December 09, 2010
The proposed listings cite threats posed by diminishing sea ice, and additionally, for ringed seals, reduced snow cover. NOAA climate models were used to predict future sea ice conditions.
One of the five recognized subspecies of ringed seals, the Saimaa in Finland, is already listed as endangered under the ESA. Under the proposed rules published today in the Federal Register, the remaining four subspecies of ringed seals – Arctic, Okhotsk, Baltic and Ladoga – would all be listed as threatened.
Ringed seals are found in the Arctic Basin (including the Bering Sea), western North Pacific (Sea of Okhotsk and Sea of Japan), and in the North Atlantic in the Baltic Sea and Lakes Ladoga and Saimaa east of the Baltic Sea.
Throughout most of its range, the Arctic ringed seal does not come ashore and uses sea ice for whelping, nursing, molting, and resting. Ringed seal pups are normally born in snow caves in the spring, and are vulnerable to freezing and predation without them. Timing of spring ice break-up, snow depths on sea ice, and late-winter rain can adversely affect snow cave formation and occupation. That the species produces only a single pup each year may limit the ringed seal’s ability to respond to environmental challenges such as the diminishing ice and snow cover.
Because of these factors, NOAA’s Fisheries Service has found that these four sub-species of ringed seal are at risk of becoming endangered within the foreseeable future throughout all or a significant portion of their ranges, warranting a listing as threatened.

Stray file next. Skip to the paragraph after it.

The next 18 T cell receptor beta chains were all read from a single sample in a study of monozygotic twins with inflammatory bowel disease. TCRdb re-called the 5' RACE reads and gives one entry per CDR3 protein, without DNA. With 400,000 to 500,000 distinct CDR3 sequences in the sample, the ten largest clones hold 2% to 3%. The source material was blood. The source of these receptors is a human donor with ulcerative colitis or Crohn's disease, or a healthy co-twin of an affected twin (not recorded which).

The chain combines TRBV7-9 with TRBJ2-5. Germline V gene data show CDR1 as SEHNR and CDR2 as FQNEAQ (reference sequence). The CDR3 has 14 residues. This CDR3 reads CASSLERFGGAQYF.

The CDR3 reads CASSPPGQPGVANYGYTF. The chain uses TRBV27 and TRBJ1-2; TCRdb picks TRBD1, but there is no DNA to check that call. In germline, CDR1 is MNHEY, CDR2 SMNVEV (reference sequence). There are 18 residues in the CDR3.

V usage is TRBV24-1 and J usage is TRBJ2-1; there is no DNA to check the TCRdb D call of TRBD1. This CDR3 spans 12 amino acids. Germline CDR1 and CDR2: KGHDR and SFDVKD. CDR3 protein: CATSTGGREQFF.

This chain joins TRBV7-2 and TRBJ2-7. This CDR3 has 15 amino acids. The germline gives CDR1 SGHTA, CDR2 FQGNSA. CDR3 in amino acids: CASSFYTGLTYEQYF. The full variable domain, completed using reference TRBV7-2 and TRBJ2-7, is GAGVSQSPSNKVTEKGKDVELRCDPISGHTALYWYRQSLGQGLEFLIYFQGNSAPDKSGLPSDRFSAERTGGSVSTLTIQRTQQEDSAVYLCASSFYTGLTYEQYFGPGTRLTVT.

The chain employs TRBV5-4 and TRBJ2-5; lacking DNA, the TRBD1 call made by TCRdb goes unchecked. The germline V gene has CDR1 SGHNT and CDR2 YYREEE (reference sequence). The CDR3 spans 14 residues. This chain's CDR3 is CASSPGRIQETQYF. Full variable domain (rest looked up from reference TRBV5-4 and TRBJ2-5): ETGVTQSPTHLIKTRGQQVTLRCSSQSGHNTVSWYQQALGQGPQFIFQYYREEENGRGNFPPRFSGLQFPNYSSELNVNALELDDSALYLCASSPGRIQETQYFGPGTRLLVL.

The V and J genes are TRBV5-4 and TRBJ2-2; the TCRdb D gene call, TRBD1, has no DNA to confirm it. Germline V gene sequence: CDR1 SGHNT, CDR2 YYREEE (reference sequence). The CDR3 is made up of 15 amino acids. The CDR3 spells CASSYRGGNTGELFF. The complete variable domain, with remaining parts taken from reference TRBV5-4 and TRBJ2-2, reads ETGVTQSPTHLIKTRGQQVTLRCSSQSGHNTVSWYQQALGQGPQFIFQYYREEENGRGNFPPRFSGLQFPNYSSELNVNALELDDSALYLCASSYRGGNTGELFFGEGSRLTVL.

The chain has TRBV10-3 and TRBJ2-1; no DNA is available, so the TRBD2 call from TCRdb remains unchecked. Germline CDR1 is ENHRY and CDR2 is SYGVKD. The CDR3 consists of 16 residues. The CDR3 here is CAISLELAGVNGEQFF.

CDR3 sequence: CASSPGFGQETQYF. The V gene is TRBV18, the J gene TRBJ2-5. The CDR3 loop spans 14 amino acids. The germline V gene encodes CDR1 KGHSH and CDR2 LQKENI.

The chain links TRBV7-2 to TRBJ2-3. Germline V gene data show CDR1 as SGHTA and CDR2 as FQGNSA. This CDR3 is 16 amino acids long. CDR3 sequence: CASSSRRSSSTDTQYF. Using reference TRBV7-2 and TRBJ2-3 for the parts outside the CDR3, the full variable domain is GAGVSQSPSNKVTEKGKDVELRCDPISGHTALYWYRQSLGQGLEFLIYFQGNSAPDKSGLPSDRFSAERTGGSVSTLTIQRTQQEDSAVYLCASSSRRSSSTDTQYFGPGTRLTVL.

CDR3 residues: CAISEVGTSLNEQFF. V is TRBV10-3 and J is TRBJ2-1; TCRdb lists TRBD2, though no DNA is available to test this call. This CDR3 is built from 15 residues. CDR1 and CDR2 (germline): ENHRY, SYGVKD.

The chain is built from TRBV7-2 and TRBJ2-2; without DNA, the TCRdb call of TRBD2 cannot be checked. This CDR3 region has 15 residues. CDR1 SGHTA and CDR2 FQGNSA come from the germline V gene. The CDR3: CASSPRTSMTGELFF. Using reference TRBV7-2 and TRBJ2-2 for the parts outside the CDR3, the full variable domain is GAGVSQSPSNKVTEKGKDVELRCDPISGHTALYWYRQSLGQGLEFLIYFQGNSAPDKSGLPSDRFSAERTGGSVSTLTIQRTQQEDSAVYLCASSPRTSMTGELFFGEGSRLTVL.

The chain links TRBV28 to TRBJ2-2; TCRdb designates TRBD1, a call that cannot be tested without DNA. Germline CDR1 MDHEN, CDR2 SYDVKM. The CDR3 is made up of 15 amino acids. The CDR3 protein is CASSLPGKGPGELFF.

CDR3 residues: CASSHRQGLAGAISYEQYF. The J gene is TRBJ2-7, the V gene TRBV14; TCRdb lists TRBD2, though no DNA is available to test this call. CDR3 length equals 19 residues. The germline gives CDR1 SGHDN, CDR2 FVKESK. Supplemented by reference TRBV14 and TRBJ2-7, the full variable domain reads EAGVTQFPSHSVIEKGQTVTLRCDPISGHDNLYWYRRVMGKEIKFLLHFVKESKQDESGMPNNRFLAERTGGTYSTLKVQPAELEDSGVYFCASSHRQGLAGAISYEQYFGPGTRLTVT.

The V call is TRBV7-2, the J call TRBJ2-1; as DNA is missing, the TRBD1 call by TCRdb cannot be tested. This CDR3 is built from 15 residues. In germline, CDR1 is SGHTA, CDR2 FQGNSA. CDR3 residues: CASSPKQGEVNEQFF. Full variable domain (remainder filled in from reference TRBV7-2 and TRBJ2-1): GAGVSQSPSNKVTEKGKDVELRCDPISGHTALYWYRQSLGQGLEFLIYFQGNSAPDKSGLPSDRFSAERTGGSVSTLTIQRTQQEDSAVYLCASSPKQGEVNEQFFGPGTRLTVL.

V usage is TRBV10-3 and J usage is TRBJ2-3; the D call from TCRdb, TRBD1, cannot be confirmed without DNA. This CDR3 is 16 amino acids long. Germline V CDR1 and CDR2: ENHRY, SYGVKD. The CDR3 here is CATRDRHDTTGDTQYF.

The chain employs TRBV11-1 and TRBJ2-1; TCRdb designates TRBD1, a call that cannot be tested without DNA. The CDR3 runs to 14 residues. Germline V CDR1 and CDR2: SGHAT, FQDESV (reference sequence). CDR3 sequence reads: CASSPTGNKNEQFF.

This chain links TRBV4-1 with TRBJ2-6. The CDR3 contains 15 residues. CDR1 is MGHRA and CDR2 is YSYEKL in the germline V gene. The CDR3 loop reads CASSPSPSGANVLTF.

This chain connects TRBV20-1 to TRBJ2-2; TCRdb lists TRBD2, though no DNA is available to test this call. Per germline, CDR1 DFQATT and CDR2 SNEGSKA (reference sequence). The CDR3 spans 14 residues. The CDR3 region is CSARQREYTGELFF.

The bearded seal has two subspecies, one in the Pacific Ocean and the other in the Atlantic Ocean. Within the Pacific subspecies, there are two distinct population segments (DPS): the Okhotsk DPS, found in the Sea of Okhotsk; and the Beringia DPS, found in the Bering, east Siberian, Chukchi, and Beaufort seas. NOAA’s Fisheries Service is proposing to list both Pacific DPSs of bearded seal as threatened.
Both Pacific bearded seal DPSs are closely associated with sea ice, particularly during the reproduction and molting stages. They primarily feed on shallow-water organisms, making their range generally areas where seasonal sea ice occurs over relatively shallow waters. Forecasts predict that this ice will be substantially reduced within this century, particularly in the Sea of Okhotsk, and there is potential for the spring and summer ice edge to retreat to deep waters of the Arctic Ocean basin.
Because of these factors, NOAA’s Fisheries Service has found that the two DPSs within the Pacific subpopulation of bearded seals are at risk of becoming endangered species within the foreseeable future throughout all or a significant portion of their ranges, warranting a listing as threatened.
NOAA’s Fisheries Service previously determined listing was not needed for another ice seal, the ribbon seal, which is less dependent on sea ice than bearded and ringed seals.
NOAA’s Fisheries Service is seeking comments from the public on the proposed listing of ringed and bearded ice seals for 60 days from date of publication in the Federal Register, which should occur the middle of next week. The proposed rules, maps, status review reports and other materials relating to this proposal can be found on the Alaska Region website (click here).
As soon as the proposed rule is accessible online on the Federal Register website— likely December 7 or 8—comments may be submitted by any one of the following methods:
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